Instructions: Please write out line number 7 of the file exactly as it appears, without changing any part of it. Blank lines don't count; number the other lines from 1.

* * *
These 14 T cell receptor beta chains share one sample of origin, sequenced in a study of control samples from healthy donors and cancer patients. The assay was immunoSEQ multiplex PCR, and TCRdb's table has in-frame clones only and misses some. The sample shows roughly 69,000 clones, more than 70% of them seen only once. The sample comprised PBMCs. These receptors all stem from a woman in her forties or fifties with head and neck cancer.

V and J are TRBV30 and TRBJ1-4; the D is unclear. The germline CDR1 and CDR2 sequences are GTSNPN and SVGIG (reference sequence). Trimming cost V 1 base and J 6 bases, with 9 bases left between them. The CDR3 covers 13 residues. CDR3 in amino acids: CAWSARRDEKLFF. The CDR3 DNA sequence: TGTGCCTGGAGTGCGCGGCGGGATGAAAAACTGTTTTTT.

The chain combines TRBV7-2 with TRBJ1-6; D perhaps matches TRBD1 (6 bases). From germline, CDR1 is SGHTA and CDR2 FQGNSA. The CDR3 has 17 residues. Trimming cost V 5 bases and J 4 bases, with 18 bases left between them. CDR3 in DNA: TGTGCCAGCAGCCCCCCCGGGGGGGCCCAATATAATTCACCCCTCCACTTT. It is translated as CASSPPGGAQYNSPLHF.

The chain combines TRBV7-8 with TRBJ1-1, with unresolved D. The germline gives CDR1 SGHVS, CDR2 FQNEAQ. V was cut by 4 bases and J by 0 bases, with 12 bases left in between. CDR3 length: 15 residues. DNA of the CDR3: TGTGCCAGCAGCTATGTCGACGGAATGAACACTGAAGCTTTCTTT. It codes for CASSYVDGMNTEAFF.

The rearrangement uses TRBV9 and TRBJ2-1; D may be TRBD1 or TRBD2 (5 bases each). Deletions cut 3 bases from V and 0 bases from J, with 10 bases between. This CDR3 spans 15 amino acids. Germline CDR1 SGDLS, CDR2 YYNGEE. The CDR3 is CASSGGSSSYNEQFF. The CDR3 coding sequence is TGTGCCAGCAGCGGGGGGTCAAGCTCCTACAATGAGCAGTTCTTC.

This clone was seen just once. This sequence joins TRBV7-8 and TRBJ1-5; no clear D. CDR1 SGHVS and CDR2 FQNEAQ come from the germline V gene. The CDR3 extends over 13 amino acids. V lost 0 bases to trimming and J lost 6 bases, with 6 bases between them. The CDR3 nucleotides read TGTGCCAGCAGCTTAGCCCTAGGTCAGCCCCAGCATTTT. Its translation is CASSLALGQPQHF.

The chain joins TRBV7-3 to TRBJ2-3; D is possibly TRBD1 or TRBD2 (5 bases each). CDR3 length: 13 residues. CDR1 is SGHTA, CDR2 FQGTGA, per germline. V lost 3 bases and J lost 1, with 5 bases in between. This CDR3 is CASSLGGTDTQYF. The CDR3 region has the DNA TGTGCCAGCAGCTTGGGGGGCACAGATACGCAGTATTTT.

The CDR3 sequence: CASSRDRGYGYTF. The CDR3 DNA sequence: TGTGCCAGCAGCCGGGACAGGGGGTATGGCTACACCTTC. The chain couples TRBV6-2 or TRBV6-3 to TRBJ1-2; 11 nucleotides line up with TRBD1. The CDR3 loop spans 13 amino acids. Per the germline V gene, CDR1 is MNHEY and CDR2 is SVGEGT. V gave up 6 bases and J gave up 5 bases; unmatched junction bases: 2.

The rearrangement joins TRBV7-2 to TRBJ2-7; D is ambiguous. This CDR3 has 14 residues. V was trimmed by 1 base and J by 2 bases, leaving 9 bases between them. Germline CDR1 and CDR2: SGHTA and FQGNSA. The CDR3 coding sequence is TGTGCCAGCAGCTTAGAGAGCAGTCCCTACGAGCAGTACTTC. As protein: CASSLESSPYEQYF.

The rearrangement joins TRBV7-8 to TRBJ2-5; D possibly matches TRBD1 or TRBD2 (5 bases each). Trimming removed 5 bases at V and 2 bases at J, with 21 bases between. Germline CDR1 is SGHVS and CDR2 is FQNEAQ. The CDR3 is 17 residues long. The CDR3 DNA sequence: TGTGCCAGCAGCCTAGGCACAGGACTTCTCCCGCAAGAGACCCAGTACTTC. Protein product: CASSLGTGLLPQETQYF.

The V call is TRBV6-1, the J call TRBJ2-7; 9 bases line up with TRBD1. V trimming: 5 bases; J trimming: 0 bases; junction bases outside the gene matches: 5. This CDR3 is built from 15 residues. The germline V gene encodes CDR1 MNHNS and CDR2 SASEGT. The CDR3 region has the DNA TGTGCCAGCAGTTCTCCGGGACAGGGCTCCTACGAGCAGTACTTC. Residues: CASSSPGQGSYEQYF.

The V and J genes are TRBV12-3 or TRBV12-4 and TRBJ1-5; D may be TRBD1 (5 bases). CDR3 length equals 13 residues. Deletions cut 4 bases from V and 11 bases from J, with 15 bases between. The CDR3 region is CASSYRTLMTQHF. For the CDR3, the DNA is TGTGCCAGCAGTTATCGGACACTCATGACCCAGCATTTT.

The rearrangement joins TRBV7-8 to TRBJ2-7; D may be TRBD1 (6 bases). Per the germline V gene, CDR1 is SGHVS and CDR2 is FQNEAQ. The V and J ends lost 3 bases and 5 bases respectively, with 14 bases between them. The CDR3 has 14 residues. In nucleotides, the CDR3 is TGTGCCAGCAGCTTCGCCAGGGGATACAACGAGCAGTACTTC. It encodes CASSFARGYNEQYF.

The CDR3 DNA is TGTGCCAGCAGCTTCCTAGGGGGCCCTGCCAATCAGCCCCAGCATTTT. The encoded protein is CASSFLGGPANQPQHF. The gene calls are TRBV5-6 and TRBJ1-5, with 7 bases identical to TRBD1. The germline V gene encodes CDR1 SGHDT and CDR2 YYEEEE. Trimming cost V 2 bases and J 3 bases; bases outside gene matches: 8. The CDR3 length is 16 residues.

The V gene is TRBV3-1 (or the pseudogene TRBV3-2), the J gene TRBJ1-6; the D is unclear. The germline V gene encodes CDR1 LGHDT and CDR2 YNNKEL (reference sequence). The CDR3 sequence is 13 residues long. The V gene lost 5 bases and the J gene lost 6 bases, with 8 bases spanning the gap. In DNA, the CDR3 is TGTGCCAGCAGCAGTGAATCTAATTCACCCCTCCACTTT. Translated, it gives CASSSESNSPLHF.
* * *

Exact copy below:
The chain joins TRBV7-3 to TRBJ2-3; D is possibly TRBD1 or TRBD2 (5 bases each). CDR3 length: 13 residues. CDR1 is SGHTA, CDR2 FQGTGA, per germline. V lost 3 bases and J lost 1, with 5 bases in between. This CDR3 is CASSLGGTDTQYF. The CDR3 region has the DNA TGTGCCAGCAGCTTGGGGGGCACAGATACGCAGTATTTT.